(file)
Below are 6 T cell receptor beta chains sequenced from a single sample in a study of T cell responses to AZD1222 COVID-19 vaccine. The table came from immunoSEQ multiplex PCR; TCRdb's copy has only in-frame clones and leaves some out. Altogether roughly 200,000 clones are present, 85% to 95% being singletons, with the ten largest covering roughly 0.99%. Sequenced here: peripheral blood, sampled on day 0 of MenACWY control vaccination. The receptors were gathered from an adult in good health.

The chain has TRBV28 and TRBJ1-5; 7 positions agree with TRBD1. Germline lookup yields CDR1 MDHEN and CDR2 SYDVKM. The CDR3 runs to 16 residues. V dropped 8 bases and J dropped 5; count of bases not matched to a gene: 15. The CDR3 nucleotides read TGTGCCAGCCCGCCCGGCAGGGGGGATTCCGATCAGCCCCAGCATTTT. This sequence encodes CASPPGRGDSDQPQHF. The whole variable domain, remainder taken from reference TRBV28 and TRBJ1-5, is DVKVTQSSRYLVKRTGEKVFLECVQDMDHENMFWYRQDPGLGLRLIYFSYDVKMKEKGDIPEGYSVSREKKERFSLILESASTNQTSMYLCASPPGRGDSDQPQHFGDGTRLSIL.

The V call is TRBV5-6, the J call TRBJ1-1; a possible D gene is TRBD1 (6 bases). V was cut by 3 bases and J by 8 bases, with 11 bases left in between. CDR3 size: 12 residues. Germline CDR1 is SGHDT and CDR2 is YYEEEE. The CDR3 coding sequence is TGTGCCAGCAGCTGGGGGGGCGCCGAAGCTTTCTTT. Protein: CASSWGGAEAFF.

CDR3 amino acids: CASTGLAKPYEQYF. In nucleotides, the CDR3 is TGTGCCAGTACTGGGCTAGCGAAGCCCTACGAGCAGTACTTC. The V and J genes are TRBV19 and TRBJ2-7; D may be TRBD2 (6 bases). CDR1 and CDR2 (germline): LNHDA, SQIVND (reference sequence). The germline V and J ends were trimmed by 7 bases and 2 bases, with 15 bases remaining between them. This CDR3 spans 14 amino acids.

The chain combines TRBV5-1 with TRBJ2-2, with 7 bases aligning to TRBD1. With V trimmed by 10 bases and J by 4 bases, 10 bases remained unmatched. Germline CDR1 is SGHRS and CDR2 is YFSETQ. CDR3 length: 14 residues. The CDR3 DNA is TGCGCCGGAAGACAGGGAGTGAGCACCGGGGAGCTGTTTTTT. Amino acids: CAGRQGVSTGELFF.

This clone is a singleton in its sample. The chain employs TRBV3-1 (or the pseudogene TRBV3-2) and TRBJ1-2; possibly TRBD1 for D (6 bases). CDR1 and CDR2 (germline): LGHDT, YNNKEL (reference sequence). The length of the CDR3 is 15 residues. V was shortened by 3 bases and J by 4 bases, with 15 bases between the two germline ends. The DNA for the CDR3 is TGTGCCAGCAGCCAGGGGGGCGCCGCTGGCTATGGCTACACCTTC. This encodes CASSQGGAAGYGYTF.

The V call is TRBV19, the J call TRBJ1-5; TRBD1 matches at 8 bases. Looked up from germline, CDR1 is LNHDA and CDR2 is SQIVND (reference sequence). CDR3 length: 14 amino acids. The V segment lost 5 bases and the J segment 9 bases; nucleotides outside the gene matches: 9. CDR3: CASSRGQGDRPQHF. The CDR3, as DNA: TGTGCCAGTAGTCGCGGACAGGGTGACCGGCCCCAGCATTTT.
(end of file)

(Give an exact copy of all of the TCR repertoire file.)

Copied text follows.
Below are 6 T cell receptor beta chains sequenced from a single sample in a study of T cell responses to AZD1222 COVID-19 vaccine. The table came from immunoSEQ multiplex PCR; TCRdb's copy has only in-frame clones and leaves some out. Altogether roughly 200,000 clones are present, 85% to 95% being singletons, with the ten largest covering roughly 0.99%. Sequenced here: peripheral blood, sampled on day 0 of MenACWY control vaccination. The receptors were gathered from an adult in good health.

The chain has TRBV28 and TRBJ1-5; 7 positions agree with TRBD1. Germline lookup yields CDR1 MDHEN and CDR2 SYDVKM. The CDR3 runs to 16 residues. V dropped 8 bases and J dropped 5; count of bases not matched to a gene: 15. The CDR3 nucleotides read TGTGCCAGCCCGCCCGGCAGGGGGGATTCCGATCAGCCCCAGCATTTT. This sequence encodes CASPPGRGDSDQPQHF. The whole variable domain, remainder taken from reference TRBV28 and TRBJ1-5, is DVKVTQSSRYLVKRTGEKVFLECVQDMDHENMFWYRQDPGLGLRLIYFSYDVKMKEKGDIPEGYSVSREKKERFSLILESASTNQTSMYLCASPPGRGDSDQPQHFGDGTRLSIL.

The V call is TRBV5-6, the J call TRBJ1-1; a possible D gene is TRBD1 (6 bases). V was cut by 3 bases and J by 8 bases, with 11 bases left in between. CDR3 size: 12 residues. Germline CDR1 is SGHDT and CDR2 is YYEEEE. The CDR3 coding sequence is TGTGCCAGCAGCTGGGGGGGCGCCGAAGCTTTCTTT. Protein: CASSWGGAEAFF.

CDR3 amino acids: CASTGLAKPYEQYF. In nucleotides, the CDR3 is TGTGCCAGTACTGGGCTAGCGAAGCCCTACGAGCAGTACTTC. The V and J genes are TRBV19 and TRBJ2-7; D may be TRBD2 (6 bases). CDR1 and CDR2 (germline): LNHDA, SQIVND (reference sequence). The germline V and J ends were trimmed by 7 bases and 2 bases, with 15 bases remaining between them. This CDR3 spans 14 amino acids.

The chain combines TRBV5-1 with TRBJ2-2, with 7 bases aligning to TRBD1. With V trimmed by 10 bases and J by 4 bases, 10 bases remained unmatched. Germline CDR1 is SGHRS and CDR2 is YFSETQ. CDR3 length: 14 residues. The CDR3 DNA is TGCGCCGGAAGACAGGGAGTGAGCACCGGGGAGCTGTTTTTT. Amino acids: CAGRQGVSTGELFF.

This clone is a singleton in its sample. The chain employs TRBV3-1 (or the pseudogene TRBV3-2) and TRBJ1-2; possibly TRBD1 for D (6 bases). CDR1 and CDR2 (germline): LGHDT, YNNKEL (reference sequence). The length of the CDR3 is 15 residues. V was shortened by 3 bases and J by 4 bases, with 15 bases between the two germline ends. The DNA for the CDR3 is TGTGCCAGCAGCCAGGGGGGCGCCGCTGGCTATGGCTACACCTTC. This encodes CASSQGGAAGYGYTF.

The V call is TRBV19, the J call TRBJ1-5; TRBD1 matches at 8 bases. Looked up from germline, CDR1 is LNHDA and CDR2 is SQIVND (reference sequence). CDR3 length: 14 amino acids. The V segment lost 5 bases and the J segment 9 bases; nucleotides outside the gene matches: 9. CDR3: CASSRGQGDRPQHF. The CDR3, as DNA: TGTGCCAGTAGTCGCGGACAGGGTGACCGGCCCCAGCATTTT.